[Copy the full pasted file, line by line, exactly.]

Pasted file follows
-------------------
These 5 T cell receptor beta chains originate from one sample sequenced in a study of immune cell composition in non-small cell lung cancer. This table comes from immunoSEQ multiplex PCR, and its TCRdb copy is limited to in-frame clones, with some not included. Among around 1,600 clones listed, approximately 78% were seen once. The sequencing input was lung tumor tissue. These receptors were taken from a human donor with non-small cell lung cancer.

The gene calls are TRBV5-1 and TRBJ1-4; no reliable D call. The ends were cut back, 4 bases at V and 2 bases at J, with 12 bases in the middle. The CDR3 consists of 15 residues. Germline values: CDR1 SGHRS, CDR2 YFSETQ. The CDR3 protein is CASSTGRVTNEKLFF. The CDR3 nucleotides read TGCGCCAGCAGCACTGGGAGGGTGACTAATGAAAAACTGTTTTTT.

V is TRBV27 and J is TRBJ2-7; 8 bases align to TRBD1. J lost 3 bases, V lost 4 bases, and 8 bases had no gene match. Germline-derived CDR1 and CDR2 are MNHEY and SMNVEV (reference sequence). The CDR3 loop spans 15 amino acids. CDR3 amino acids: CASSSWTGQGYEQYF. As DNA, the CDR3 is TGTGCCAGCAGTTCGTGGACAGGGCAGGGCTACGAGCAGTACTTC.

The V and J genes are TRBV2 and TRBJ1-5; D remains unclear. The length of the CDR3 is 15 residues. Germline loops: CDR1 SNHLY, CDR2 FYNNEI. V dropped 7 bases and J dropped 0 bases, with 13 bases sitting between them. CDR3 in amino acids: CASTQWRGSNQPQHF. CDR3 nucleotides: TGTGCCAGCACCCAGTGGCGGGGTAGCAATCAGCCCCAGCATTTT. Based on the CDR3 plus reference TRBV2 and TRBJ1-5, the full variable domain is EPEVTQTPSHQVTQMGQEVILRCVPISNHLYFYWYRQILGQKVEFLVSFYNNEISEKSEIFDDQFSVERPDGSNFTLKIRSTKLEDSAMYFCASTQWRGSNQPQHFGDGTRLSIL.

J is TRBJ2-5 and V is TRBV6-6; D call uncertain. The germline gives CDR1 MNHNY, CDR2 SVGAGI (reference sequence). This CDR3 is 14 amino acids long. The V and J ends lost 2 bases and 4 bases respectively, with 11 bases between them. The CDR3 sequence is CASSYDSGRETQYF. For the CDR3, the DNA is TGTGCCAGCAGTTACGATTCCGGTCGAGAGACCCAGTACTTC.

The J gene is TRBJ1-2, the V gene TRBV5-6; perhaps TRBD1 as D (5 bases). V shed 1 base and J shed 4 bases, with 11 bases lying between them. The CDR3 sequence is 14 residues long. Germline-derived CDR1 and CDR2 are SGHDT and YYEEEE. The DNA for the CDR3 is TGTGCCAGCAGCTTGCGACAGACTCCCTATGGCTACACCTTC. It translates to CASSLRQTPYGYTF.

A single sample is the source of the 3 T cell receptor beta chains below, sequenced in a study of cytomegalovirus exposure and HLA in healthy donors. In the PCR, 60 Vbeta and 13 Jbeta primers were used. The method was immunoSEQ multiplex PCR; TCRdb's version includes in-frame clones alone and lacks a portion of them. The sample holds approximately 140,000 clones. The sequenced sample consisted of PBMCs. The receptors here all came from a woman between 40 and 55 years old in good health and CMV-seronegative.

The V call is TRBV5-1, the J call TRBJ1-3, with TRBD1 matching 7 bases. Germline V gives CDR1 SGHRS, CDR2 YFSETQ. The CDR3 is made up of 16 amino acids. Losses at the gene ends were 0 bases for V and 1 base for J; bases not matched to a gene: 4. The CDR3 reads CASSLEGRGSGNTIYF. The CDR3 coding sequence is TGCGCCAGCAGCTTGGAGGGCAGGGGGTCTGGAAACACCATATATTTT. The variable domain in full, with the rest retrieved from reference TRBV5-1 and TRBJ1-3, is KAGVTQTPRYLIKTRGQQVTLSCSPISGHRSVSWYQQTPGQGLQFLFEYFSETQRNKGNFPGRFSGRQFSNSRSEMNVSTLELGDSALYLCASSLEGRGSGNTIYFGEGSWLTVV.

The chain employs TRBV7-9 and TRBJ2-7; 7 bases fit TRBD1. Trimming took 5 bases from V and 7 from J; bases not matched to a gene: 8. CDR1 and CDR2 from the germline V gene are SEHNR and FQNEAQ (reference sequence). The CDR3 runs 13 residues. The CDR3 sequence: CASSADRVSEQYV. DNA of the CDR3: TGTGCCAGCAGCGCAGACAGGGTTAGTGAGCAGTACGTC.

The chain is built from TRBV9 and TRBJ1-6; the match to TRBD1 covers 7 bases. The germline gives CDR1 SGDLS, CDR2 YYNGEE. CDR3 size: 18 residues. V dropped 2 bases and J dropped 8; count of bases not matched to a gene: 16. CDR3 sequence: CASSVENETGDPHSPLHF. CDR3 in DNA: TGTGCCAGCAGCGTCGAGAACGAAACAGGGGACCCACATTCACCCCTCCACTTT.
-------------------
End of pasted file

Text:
These 5 T cell receptor beta chains originate from one sample sequenced in a study of immune cell composition in non-small cell lung cancer. This table comes from immunoSEQ multiplex PCR, and its TCRdb copy is limited to in-frame clones, with some not included. Among around 1,600 clones listed, approximately 78% were seen once. The sequencing input was lung tumor tissue. These receptors were taken from a human donor with non-small cell lung cancer.

The gene calls are TRBV5-1 and TRBJ1-4; no reliable D call. The ends were cut back, 4 bases at V and 2 bases at J, with 12 bases in the middle. The CDR3 consists of 15 residues. Germline values: CDR1 SGHRS, CDR2 YFSETQ. The CDR3 protein is CASSTGRVTNEKLFF. The CDR3 nucleotides read TGCGCCAGCAGCACTGGGAGGGTGACTAATGAAAAACTGTTTTTT.

V is TRBV27 and J is TRBJ2-7; 8 bases align to TRBD1. J lost 3 bases, V lost 4 bases, and 8 bases had no gene match. Germline-derived CDR1 and CDR2 are MNHEY and SMNVEV (reference sequence). The CDR3 loop spans 15 amino acids. CDR3 amino acids: CASSSWTGQGYEQYF. As DNA, the CDR3 is TGTGCCAGCAGTTCGTGGACAGGGCAGGGCTACGAGCAGTACTTC.

The V and J genes are TRBV2 and TRBJ1-5; D remains unclear. The length of the CDR3 is 15 residues. Germline loops: CDR1 SNHLY, CDR2 FYNNEI. V dropped 7 bases and J dropped 0 bases, with 13 bases sitting between them. CDR3 in amino acids: CASTQWRGSNQPQHF. CDR3 nucleotides: TGTGCCAGCACCCAGTGGCGGGGTAGCAATCAGCCCCAGCATTTT. Based on the CDR3 plus reference TRBV2 and TRBJ1-5, the full variable domain is EPEVTQTPSHQVTQMGQEVILRCVPISNHLYFYWYRQILGQKVEFLVSFYNNEISEKSEIFDDQFSVERPDGSNFTLKIRSTKLEDSAMYFCASTQWRGSNQPQHFGDGTRLSIL.

J is TRBJ2-5 and V is TRBV6-6; D call uncertain. The germline gives CDR1 MNHNY, CDR2 SVGAGI (reference sequence). This CDR3 is 14 amino acids long. The V and J ends lost 2 bases and 4 bases respectively, with 11 bases between them. The CDR3 sequence is CASSYDSGRETQYF. For the CDR3, the DNA is TGTGCCAGCAGTTACGATTCCGGTCGAGAGACCCAGTACTTC.

The J gene is TRBJ1-2, the V gene TRBV5-6; perhaps TRBD1 as D (5 bases). V shed 1 base and J shed 4 bases, with 11 bases lying between them. The CDR3 sequence is 14 residues long. Germline-derived CDR1 and CDR2 are SGHDT and YYEEEE. The DNA for the CDR3 is TGTGCCAGCAGCTTGCGACAGACTCCCTATGGCTACACCTTC. It translates to CASSLRQTPYGYTF.

A single sample is the source of the 3 T cell receptor beta chains below, sequenced in a study of cytomegalovirus exposure and HLA in healthy donors. In the PCR, 60 Vbeta and 13 Jbeta primers were used. The method was immunoSEQ multiplex PCR; TCRdb's version includes in-frame clones alone and lacks a portion of them. The sample holds approximately 140,000 clones. The sequenced sample consisted of PBMCs. The receptors here all came from a woman between 40 and 55 years old in good health and CMV-seronegative.

The V call is TRBV5-1, the J call TRBJ1-3, with TRBD1 matching 7 bases. Germline V gives CDR1 SGHRS, CDR2 YFSETQ. The CDR3 is made up of 16 amino acids. Losses at the gene ends were 0 bases for V and 1 base for J; bases not matched to a gene: 4. The CDR3 reads CASSLEGRGSGNTIYF. The CDR3 coding sequence is TGCGCCAGCAGCTTGGAGGGCAGGGGGTCTGGAAACACCATATATTTT. The variable domain in full, with the rest retrieved from reference TRBV5-1 and TRBJ1-3, is KAGVTQTPRYLIKTRGQQVTLSCSPISGHRSVSWYQQTPGQGLQFLFEYFSETQRNKGNFPGRFSGRQFSNSRSEMNVSTLELGDSALYLCASSLEGRGSGNTIYFGEGSWLTVV.

The chain employs TRBV7-9 and TRBJ2-7; 7 bases fit TRBD1. Trimming took 5 bases from V and 7 from J; bases not matched to a gene: 8. CDR1 and CDR2 from the germline V gene are SEHNR and FQNEAQ (reference sequence). The CDR3 runs 13 residues. The CDR3 sequence: CASSADRVSEQYV. DNA of the CDR3: TGTGCCAGCAGCGCAGACAGGGTTAGTGAGCAGTACGTC.

The chain is built from TRBV9 and TRBJ1-6; the match to TRBD1 covers 7 bases. The germline gives CDR1 SGDLS, CDR2 YYNGEE. CDR3 size: 18 residues. V dropped 2 bases and J dropped 8; count of bases not matched to a gene: 16. CDR3 sequence: CASSVENETGDPHSPLHF. CDR3 in DNA: TGTGCCAGCAGCGTCGAGAACGAAACAGGGGACCCACATTCACCCCTCCACTTT.